I wholeheartedly agree.

What To Memorize

There is nothing that it is better to commit to memory than those kinds of words and phrases whose meaning we do not know, so that where we happen to meet either with a more learned man of whom we can inquire, or with a passage that shows, either by the preceding or succeeding context, or by both, the force and significance of the phrase we are ignorant of, we can easily by the help of our memory turn our attention to the matter and learn all about it.

St. Augustine, On Christian Teaching

A Different Way of Seeing

One day, on impulse, I asked the students to copy a Picasso drawing upside down. That small experiment, more than anything else I had tried, showed that something very different is going on during the act of drawing. To my surprise, and to the students’ surprise, the finished drawings were so extremely well done that I asked the class, “How come you can draw upside down when you can’t draw right-side up?” The students responded, “Upside down, we didn’t know what we were drawing.” This was the greatest puzzlement of all and left me simply baffled.

Betty Edwards, Drawing on the Right Side of the Brain

Extreme Ownership in the Classroom

Jocko Willink and Leif Babin’s book Extreme Ownership unpacks leadership principles they learned as Navy SEAL commanders, both in training and in battle. Both of these men now work as private advisors for business executives, so their book applies most directly to the business world. The principles are useful for leaders in any field, however. In this post, I’d like to explore how they apply to teachers and to school staff in general.

Extreme Ownership

The main principle is stated in the title: Extreme Ownership. Essentially, this means that leaders must take responsibility for the success or failure of their team, regardless of whether or not they caused the mistake. “The only meaningful measure for a leader,” the authors say, “is whether the team succeeds or fails” (8). For a teacher, this means that if your class fails to achieve the goals you’ve set for them, you have not led them. Effective leadership is defined by success.

This brings up an obvious question: what is your goal as a teacher? Since teachers are themselves part of a team that operates under a leader, their overarching goal is defined for them by the school mission statement. All of the tasks a teacher does every day must work towards accomplishing the overall goal of the school. This goes for lesson plans as well as for class discipline. A good leader takes ownership of the overarching mission and leads his team to accomplish smaller tasks that help accomplish that mission.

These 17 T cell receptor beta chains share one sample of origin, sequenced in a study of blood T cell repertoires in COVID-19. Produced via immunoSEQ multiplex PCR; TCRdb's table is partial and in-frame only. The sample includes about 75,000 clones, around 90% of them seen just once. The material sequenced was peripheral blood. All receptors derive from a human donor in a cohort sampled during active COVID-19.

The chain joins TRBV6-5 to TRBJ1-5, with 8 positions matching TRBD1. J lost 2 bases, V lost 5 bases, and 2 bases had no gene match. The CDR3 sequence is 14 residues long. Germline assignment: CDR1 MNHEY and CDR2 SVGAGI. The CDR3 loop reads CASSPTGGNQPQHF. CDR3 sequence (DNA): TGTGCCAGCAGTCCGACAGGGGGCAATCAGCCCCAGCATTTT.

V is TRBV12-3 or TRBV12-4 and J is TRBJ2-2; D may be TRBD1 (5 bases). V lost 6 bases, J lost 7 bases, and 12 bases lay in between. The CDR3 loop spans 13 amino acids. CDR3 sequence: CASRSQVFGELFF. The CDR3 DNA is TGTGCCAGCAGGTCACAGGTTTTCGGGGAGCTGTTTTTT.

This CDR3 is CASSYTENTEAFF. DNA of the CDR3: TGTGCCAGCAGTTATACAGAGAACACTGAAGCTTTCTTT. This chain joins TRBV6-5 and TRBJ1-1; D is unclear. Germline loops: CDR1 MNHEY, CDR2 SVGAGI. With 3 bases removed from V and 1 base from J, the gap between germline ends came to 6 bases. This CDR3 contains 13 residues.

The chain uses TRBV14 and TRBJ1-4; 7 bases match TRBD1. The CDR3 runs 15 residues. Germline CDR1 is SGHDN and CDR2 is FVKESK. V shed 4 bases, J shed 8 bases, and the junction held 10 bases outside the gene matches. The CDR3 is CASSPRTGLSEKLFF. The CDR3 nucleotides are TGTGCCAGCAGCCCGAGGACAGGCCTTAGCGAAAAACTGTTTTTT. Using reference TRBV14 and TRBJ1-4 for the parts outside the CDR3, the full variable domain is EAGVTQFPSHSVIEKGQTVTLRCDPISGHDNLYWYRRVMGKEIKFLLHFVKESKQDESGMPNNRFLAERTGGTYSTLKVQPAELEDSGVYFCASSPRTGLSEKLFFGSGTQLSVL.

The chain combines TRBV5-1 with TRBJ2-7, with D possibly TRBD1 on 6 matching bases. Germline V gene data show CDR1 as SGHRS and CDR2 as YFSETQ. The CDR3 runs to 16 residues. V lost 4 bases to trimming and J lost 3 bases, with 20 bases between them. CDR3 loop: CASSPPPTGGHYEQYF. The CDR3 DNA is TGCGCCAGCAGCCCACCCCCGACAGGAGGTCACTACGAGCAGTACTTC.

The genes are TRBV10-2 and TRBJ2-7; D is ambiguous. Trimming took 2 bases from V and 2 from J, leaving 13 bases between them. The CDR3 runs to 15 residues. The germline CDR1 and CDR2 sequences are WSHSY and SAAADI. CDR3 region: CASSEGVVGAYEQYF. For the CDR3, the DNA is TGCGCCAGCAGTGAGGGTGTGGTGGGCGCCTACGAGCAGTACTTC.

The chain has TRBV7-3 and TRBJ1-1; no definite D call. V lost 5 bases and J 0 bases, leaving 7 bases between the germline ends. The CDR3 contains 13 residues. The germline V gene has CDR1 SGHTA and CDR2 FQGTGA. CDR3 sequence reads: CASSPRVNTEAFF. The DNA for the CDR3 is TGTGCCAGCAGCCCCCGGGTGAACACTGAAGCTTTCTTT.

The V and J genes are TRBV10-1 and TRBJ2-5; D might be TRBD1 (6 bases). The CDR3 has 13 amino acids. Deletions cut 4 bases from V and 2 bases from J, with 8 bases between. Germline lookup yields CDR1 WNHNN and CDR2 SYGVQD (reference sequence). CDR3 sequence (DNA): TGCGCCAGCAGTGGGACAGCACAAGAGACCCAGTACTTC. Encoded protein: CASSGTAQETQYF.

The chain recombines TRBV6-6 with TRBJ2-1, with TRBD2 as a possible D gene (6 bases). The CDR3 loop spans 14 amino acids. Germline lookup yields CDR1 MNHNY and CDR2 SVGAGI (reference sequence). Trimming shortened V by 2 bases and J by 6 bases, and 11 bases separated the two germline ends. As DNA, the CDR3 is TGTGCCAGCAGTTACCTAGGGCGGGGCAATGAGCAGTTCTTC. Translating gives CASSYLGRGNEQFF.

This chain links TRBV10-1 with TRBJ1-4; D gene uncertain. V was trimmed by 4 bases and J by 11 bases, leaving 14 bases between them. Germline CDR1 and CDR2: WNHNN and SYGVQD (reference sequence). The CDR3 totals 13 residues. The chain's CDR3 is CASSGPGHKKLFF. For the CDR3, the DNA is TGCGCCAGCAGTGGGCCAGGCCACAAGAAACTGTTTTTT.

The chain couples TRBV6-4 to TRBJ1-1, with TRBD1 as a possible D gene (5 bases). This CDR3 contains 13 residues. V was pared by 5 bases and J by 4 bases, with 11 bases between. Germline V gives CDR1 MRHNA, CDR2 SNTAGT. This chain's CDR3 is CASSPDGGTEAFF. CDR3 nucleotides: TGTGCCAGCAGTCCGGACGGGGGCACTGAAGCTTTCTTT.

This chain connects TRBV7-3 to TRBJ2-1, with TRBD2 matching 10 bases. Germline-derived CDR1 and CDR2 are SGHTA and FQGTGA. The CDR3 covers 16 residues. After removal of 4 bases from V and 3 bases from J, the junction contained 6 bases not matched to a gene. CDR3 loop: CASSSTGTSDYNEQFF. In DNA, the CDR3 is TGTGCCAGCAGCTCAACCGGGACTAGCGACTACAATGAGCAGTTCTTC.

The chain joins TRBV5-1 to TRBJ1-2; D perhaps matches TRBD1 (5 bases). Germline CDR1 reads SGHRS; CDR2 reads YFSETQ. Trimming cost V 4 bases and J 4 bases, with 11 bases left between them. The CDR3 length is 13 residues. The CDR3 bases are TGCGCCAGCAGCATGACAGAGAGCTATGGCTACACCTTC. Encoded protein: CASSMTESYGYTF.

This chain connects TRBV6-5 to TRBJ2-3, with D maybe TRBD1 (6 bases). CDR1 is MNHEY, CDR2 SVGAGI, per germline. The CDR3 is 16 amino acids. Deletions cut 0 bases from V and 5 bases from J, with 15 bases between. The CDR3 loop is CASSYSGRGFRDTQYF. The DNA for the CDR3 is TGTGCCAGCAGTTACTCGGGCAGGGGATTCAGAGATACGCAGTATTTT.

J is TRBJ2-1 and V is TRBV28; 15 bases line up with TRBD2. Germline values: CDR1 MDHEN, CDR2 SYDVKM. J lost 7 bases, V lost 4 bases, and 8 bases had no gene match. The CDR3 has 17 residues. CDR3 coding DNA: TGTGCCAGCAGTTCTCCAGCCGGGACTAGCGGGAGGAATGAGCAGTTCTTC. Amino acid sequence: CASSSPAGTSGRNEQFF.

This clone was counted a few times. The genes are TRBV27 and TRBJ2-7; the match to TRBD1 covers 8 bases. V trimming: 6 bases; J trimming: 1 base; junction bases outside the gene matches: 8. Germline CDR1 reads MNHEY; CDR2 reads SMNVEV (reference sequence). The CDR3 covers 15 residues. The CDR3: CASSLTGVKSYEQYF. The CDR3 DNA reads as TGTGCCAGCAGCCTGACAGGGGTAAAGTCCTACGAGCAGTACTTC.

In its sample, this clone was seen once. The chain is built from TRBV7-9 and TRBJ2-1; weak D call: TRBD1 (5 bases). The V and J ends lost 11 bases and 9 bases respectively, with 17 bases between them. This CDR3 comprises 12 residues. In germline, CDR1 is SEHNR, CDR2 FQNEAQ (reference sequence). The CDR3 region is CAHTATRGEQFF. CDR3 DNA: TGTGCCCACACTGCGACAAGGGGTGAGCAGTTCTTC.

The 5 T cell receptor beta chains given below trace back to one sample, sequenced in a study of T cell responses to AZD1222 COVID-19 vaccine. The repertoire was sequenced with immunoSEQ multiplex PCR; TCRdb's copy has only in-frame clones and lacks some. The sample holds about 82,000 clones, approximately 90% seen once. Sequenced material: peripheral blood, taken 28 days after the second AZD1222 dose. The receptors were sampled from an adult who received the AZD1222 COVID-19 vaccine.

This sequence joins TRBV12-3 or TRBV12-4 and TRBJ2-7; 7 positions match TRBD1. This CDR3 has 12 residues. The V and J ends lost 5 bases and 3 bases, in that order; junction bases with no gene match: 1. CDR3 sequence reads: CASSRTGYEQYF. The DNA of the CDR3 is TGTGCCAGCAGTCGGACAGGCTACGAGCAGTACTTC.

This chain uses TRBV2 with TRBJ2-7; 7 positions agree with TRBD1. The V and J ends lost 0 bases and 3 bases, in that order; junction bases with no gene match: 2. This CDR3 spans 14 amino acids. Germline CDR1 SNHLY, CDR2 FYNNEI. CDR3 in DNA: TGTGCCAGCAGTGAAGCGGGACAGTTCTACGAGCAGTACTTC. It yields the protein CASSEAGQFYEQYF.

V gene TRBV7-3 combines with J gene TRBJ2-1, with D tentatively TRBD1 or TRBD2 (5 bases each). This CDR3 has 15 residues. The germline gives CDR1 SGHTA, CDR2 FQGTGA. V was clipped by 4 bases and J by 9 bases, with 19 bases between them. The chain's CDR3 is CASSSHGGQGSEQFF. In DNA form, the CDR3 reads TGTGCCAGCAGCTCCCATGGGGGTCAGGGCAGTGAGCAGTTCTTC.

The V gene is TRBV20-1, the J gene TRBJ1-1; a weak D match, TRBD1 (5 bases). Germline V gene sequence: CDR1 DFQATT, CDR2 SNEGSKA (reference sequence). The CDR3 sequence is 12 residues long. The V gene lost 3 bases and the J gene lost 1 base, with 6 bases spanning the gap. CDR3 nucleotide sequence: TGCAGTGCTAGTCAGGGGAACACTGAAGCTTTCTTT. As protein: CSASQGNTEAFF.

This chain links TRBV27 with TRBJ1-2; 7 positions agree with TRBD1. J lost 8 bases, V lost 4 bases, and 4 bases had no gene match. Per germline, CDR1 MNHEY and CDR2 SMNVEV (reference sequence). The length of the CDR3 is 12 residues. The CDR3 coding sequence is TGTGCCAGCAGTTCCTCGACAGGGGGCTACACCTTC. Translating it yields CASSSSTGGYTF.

Taking ownership does not simply mean admitting that it’s your fault when a student fails to accomplish a goal you’ve set, although it does include that. Taking ownership means finding out why that student has failed and giving them the resources (time, attention, incentive, additional materials) they need to succeed. Leaders can’t throw up their hands and blame the student for not applying himself. As long as that student is part of your team, you must make them succeed. If one member of the team fails, the whole team fails.

Taking ownership also means that a teacher cannot blame external factors for causing the team to fail. You can’t control your circumstances, but you can control your response. It’s not your fault that a student is absent for days on end, but it is your responsibility to bring them up to speed when they return. If they don’t catch up, you have failed as a leader.

Making True Believers

The most crucial part of taking ownership is making absolutely sure your team (your class) understands why they are being asked to do something. You must explain every goal to them until they become true believers in the mission. The most effective teams, the teams that accomplish what they set out to do, are those that understand the importance of their mission. A team that believes will try harder and work more intelligently than a team that is simply following directions. A true believer will take ownership of the mission himself.

Of course, a leader can’t take ownership of a mission unless he also believes in the mission. This is why the best teachers are the ones who love their subject. The students pick up on that love and begin to love the subject, too. Good leadership is contagious. If you as a teacher constantly take ownership of your students and help them succeed, they will begin to take ownership of their own work and will be motivated to succeed.